Looking at the experience, the first aspect that becomes compellingly noticeable is the failure of modern techniques to maintain the necessary balance in the production of various essential commodities, a balance that seems to be naturally present in the traditional patterns of production. Thus when modern techniques are sought to be used to enhance production of cereals, production of pulses and oilseeds starts declining; when availability of oils is sought to be improved, the availability of animal feed concentrates does not simultaneously rise; and when productivity of milch-animals is sought to be enhanced through exotic breeding, the males turn out to be inadequate for the purpose of draught.[16]


This failure is perhaps easily understandable. Modern techniques to solve problems of production are patterned on the laboratory methods. And the essence of the scientific laboratory method is to isolate the problem from its environment, to eliminate the inter-linkages it has with diverse other factors in nature, and to reduce it to the minimum possible number of controllable parameters. This laboratory strategy is of course immensely successful in compelling nature to perform miracles. By looking at a natural cow as a mere producer of milk and scientifically breeding it to maximise the milk output of the progeny, one can make cows that will deliver unheard of quantities of milk. What will these cows need to perform their miracle of production is however a different question, which will need to be separately tackled, probably by devising economic instruments to deprive the ordinary cows of their normal rations in order to feed the miracle breeds. Such techniques can of course be used to enhance milk output of individual cows, but given the constraints on the total availability of feeds and fodder, it is doubtful whether such techniques can be used to enhance the aggregate production of milk in the country.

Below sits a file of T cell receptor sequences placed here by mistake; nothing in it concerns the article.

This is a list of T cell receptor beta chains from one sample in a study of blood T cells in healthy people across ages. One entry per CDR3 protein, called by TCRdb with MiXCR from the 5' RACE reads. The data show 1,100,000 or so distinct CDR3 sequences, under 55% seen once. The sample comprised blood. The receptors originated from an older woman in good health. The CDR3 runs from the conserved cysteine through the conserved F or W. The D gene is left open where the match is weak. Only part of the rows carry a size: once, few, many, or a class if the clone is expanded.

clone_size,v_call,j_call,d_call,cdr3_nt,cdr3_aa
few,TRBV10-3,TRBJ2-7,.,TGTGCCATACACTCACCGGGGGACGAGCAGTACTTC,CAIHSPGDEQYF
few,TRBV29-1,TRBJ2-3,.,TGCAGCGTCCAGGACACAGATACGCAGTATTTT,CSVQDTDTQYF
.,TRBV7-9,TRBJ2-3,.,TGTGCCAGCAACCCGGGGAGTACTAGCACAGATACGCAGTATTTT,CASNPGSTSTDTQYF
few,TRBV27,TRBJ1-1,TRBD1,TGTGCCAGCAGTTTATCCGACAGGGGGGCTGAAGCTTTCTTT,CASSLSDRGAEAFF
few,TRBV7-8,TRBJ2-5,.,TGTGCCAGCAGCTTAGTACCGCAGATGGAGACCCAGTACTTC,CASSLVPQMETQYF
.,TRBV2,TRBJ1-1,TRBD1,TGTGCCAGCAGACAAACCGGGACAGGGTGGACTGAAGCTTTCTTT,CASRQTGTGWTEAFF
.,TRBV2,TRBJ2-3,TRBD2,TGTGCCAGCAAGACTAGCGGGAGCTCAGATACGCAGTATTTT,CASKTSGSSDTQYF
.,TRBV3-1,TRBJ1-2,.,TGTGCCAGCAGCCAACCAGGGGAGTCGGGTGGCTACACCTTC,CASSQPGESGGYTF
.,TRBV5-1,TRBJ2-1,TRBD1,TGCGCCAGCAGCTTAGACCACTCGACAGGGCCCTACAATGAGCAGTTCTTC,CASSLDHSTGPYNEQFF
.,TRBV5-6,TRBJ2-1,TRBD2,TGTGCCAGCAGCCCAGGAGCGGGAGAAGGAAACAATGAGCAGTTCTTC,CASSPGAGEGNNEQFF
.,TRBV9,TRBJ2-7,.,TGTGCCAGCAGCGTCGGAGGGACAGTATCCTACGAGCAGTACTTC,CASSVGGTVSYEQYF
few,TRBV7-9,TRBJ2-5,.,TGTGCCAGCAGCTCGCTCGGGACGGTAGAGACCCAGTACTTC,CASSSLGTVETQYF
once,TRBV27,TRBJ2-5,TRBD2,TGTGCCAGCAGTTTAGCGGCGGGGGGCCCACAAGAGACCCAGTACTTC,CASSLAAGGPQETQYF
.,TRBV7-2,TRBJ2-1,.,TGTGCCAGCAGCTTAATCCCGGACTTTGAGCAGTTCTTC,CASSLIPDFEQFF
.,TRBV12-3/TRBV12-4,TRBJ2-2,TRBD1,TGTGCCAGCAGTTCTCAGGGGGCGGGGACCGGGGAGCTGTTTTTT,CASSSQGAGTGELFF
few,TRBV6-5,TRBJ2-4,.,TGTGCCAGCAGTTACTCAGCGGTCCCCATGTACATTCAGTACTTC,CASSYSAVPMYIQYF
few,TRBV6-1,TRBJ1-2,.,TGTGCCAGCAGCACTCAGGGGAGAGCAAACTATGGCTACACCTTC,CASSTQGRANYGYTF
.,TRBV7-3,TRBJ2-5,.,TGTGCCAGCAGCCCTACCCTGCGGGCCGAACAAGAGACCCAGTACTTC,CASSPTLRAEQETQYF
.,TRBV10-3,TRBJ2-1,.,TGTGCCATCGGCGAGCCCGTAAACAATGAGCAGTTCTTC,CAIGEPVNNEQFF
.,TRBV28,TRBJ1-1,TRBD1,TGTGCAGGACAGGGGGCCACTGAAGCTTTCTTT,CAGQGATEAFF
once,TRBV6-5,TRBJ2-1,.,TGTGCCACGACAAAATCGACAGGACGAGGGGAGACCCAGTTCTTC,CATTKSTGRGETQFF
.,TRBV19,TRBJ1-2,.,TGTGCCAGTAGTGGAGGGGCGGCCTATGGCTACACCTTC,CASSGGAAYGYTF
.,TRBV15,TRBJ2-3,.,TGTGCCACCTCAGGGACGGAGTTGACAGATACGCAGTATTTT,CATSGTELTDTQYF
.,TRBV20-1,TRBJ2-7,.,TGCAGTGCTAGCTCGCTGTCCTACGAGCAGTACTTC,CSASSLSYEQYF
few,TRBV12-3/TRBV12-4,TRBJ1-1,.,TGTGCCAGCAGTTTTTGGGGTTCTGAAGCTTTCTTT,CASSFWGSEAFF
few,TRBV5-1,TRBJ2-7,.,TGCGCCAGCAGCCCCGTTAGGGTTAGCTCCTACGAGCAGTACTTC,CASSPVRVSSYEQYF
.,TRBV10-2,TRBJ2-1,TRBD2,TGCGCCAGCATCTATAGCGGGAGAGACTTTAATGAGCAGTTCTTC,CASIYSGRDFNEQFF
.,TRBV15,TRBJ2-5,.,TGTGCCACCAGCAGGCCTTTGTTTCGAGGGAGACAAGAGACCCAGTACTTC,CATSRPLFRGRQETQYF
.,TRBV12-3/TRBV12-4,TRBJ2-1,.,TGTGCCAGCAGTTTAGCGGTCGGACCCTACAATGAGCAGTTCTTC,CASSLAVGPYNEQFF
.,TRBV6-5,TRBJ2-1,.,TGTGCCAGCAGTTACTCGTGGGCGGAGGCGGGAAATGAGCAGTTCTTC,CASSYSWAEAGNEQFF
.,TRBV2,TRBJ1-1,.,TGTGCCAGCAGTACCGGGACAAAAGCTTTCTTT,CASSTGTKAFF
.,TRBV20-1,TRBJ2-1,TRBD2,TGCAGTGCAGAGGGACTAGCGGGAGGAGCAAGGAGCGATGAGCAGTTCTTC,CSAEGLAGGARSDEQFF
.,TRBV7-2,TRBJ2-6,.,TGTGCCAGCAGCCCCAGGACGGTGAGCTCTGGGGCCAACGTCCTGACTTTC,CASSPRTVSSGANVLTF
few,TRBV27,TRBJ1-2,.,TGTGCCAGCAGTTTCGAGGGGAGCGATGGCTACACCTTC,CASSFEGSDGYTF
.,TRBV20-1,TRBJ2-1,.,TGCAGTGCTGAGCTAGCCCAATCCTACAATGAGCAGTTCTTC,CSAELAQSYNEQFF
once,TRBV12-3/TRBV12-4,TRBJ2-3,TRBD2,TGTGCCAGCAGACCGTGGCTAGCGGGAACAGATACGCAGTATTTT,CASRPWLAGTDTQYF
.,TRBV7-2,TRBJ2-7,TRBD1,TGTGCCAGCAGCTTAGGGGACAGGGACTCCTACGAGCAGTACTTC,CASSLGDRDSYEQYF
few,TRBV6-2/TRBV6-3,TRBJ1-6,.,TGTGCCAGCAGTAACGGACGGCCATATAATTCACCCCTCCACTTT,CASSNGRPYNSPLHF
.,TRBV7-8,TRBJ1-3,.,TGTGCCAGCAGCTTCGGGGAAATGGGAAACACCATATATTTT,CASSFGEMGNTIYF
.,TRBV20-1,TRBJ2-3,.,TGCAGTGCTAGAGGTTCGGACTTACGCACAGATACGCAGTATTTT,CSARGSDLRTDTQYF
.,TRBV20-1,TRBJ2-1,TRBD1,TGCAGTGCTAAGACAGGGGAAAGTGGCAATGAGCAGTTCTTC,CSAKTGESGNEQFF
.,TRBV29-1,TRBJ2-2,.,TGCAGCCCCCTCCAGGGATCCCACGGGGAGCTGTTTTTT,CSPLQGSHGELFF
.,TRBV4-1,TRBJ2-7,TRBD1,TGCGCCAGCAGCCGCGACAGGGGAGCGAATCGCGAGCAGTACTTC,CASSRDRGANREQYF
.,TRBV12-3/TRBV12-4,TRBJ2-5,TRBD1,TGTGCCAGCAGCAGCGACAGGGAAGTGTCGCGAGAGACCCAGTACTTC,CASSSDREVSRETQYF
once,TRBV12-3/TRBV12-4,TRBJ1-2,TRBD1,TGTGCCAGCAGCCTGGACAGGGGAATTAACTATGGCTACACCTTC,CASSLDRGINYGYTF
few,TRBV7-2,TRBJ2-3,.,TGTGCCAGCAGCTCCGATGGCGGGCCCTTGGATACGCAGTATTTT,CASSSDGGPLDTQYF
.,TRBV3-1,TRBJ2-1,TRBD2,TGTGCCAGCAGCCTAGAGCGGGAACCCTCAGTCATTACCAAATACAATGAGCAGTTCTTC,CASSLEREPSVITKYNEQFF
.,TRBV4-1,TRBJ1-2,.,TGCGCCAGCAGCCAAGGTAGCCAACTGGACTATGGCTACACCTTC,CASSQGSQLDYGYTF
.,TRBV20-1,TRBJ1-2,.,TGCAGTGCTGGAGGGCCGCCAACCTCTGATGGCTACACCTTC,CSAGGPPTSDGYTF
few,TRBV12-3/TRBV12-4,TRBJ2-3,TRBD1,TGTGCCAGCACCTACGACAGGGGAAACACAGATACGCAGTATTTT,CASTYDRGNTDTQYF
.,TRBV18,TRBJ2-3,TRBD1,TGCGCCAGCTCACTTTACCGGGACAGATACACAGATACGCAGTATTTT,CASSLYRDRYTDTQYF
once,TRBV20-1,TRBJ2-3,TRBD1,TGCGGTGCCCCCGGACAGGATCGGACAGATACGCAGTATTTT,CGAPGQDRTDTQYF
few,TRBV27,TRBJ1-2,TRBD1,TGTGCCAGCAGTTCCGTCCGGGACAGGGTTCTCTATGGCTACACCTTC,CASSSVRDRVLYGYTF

It seems doubtful whether the modern scientific method of isolating a phenomenon from its environment can at all be used to design techniques for fulfilling the highly inter-linked basic needs of a society. Conventional wisdom attempts to solve such problems by taking them in their entirety, with all their inter-linkages and their complexity. This common-sense method of looking at and solving societal problems within their natural setting may not achieve miraculous results, but it seems to have proved quite efficient in maintaining a balanced growth of essential commodities in functioning societies. We have seen this happening in Indian agriculture during the first fifteen years after Independence. For agriculture in China, there is evidence to indicate that production there kept on rising at a rate of 1 per cent per annum over a period of at least six centuries. About half of this growth in production could be attributed to increases in the productivity of land, which was achieved by arranging more irrigation, providing more manure, and by selecting better yielding seeds and crops from amongst those growing in nature.[17]


Traditional sciences, especially the traditional Indian sciences, respect the common-sense method of looking at the world in its integrity. These sciences, it seems, seek to systematise the common sense, to make it rigorous, without destroying its essentially multifaceted integrity. Thus for Charaka Samhita, the canonical text of Indian medicine, science is dependent upon what the text calls yukti,[18] which is defined as the intellect that perceives the phenomena brought into existence by the coming together of a multiplicity of causes.[19] And the text further clarifies that yukti is also the intellect that, while perceiving the multiplicity of causes of which the phenomena are constituted, brings together appropriate actions and materials at the appropriate time and place.[20] Thus traditional Indian sciences even in their theoretical formulations define their task to be a pragmatic understanding of the world in order to act appropriately within the natural complexity of this world. This is exactly what conventional wisdom and common sense also attempt. Their objective is to find ways of healthily living in the world. They seek neither to dissect it, nor to change it. No miracles can be expected from the sciences and the methods that are modelled on the common sense. These, however, are perhaps the appropriate methods for finding ways of ensuring balanced production of essential commodities, and for carrying on the mundane business of living in the given world.